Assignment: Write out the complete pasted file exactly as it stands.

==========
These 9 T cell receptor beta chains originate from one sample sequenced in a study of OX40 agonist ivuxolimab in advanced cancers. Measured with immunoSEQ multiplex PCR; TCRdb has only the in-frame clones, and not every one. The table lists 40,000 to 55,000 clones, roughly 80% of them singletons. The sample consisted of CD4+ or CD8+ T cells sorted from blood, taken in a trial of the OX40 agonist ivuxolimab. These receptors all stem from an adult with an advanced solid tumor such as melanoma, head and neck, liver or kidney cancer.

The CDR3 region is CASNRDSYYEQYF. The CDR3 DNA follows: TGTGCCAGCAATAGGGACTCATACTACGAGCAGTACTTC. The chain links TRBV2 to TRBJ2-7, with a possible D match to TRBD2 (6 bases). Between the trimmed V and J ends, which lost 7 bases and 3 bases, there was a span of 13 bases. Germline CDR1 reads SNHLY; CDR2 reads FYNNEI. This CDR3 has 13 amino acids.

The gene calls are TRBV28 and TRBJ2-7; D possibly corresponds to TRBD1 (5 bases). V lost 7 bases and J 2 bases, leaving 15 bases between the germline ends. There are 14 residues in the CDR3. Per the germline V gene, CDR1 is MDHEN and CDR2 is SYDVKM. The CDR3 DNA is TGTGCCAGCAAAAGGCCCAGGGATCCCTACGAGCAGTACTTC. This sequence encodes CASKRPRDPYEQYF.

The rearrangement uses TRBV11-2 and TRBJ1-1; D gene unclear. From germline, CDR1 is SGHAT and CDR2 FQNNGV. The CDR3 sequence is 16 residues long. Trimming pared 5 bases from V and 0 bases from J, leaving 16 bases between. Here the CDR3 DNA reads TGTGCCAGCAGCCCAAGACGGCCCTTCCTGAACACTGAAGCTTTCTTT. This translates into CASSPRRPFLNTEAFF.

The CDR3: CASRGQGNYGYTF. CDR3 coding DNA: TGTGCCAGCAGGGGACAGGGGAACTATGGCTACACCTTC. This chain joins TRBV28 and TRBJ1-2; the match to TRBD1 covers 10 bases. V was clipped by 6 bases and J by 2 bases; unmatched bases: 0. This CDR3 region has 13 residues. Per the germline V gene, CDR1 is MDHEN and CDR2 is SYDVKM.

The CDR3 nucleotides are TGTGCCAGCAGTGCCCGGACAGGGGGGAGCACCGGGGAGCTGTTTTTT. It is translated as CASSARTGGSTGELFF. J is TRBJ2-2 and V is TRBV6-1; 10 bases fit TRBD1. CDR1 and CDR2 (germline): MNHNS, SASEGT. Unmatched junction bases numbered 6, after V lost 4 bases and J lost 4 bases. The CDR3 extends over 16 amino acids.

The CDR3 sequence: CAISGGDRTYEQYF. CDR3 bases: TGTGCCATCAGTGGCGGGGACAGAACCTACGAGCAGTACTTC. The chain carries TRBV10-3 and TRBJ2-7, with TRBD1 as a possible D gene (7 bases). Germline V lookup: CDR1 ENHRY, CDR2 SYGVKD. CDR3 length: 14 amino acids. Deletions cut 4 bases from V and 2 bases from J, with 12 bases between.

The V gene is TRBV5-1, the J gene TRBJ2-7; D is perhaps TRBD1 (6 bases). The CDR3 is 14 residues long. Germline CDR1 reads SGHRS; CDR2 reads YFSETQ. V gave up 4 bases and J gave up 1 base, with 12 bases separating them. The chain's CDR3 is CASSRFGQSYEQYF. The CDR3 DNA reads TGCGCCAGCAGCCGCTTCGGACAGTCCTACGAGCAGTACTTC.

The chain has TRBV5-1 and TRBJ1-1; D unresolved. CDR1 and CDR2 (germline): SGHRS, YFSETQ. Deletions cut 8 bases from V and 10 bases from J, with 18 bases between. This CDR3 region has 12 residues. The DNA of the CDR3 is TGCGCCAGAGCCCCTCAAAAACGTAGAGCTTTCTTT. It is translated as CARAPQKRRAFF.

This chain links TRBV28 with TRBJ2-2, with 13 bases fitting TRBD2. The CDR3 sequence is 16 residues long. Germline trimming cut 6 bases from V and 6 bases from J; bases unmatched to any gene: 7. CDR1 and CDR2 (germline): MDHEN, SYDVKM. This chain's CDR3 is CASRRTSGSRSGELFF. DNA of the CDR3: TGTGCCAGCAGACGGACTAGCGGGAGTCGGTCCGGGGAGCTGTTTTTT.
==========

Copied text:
These 9 T cell receptor beta chains originate from one sample sequenced in a study of OX40 agonist ivuxolimab in advanced cancers. Measured with immunoSEQ multiplex PCR; TCRdb has only the in-frame clones, and not every one. The table lists 40,000 to 55,000 clones, roughly 80% of them singletons. The sample consisted of CD4+ or CD8+ T cells sorted from blood, taken in a trial of the OX40 agonist ivuxolimab. These receptors all stem from an adult with an advanced solid tumor such as melanoma, head and neck, liver or kidney cancer.

The CDR3 region is CASNRDSYYEQYF. The CDR3 DNA follows: TGTGCCAGCAATAGGGACTCATACTACGAGCAGTACTTC. The chain links TRBV2 to TRBJ2-7, with a possible D match to TRBD2 (6 bases). Between the trimmed V and J ends, which lost 7 bases and 3 bases, there was a span of 13 bases. Germline CDR1 reads SNHLY; CDR2 reads FYNNEI. This CDR3 has 13 amino acids.

The gene calls are TRBV28 and TRBJ2-7; D possibly corresponds to TRBD1 (5 bases). V lost 7 bases and J 2 bases, leaving 15 bases between the germline ends. There are 14 residues in the CDR3. Per the germline V gene, CDR1 is MDHEN and CDR2 is SYDVKM. The CDR3 DNA is TGTGCCAGCAAAAGGCCCAGGGATCCCTACGAGCAGTACTTC. This sequence encodes CASKRPRDPYEQYF.

The rearrangement uses TRBV11-2 and TRBJ1-1; D gene unclear. From germline, CDR1 is SGHAT and CDR2 FQNNGV. The CDR3 sequence is 16 residues long. Trimming pared 5 bases from V and 0 bases from J, leaving 16 bases between. Here the CDR3 DNA reads TGTGCCAGCAGCCCAAGACGGCCCTTCCTGAACACTGAAGCTTTCTTT. This translates into CASSPRRPFLNTEAFF.

The CDR3: CASRGQGNYGYTF. CDR3 coding DNA: TGTGCCAGCAGGGGACAGGGGAACTATGGCTACACCTTC. This chain joins TRBV28 and TRBJ1-2; the match to TRBD1 covers 10 bases. V was clipped by 6 bases and J by 2 bases; unmatched bases: 0. This CDR3 region has 13 residues. Per the germline V gene, CDR1 is MDHEN and CDR2 is SYDVKM.

The CDR3 nucleotides are TGTGCCAGCAGTGCCCGGACAGGGGGGAGCACCGGGGAGCTGTTTTTT. It is translated as CASSARTGGSTGELFF. J is TRBJ2-2 and V is TRBV6-1; 10 bases fit TRBD1. CDR1 and CDR2 (germline): MNHNS, SASEGT. Unmatched junction bases numbered 6, after V lost 4 bases and J lost 4 bases. The CDR3 extends over 16 amino acids.

The CDR3 sequence: CAISGGDRTYEQYF. CDR3 bases: TGTGCCATCAGTGGCGGGGACAGAACCTACGAGCAGTACTTC. The chain carries TRBV10-3 and TRBJ2-7, with TRBD1 as a possible D gene (7 bases). Germline V lookup: CDR1 ENHRY, CDR2 SYGVKD. CDR3 length: 14 amino acids. Deletions cut 4 bases from V and 2 bases from J, with 12 bases between.

The V gene is TRBV5-1, the J gene TRBJ2-7; D is perhaps TRBD1 (6 bases). The CDR3 is 14 residues long. Germline CDR1 reads SGHRS; CDR2 reads YFSETQ. V gave up 4 bases and J gave up 1 base, with 12 bases separating them. The chain's CDR3 is CASSRFGQSYEQYF. The CDR3 DNA reads TGCGCCAGCAGCCGCTTCGGACAGTCCTACGAGCAGTACTTC.

The chain has TRBV5-1 and TRBJ1-1; D unresolved. CDR1 and CDR2 (germline): SGHRS, YFSETQ. Deletions cut 8 bases from V and 10 bases from J, with 18 bases between. This CDR3 region has 12 residues. The DNA of the CDR3 is TGCGCCAGAGCCCCTCAAAAACGTAGAGCTTTCTTT. It is translated as CARAPQKRRAFF.

This chain links TRBV28 with TRBJ2-2, with 13 bases fitting TRBD2. The CDR3 sequence is 16 residues long. Germline trimming cut 6 bases from V and 6 bases from J; bases unmatched to any gene: 7. CDR1 and CDR2 (germline): MDHEN, SYDVKM. This chain's CDR3 is CASRRTSGSRSGELFF. DNA of the CDR3: TGTGCCAGCAGACGGACTAGCGGGAGTCGGTCCGGGGAGCTGTTTTTT.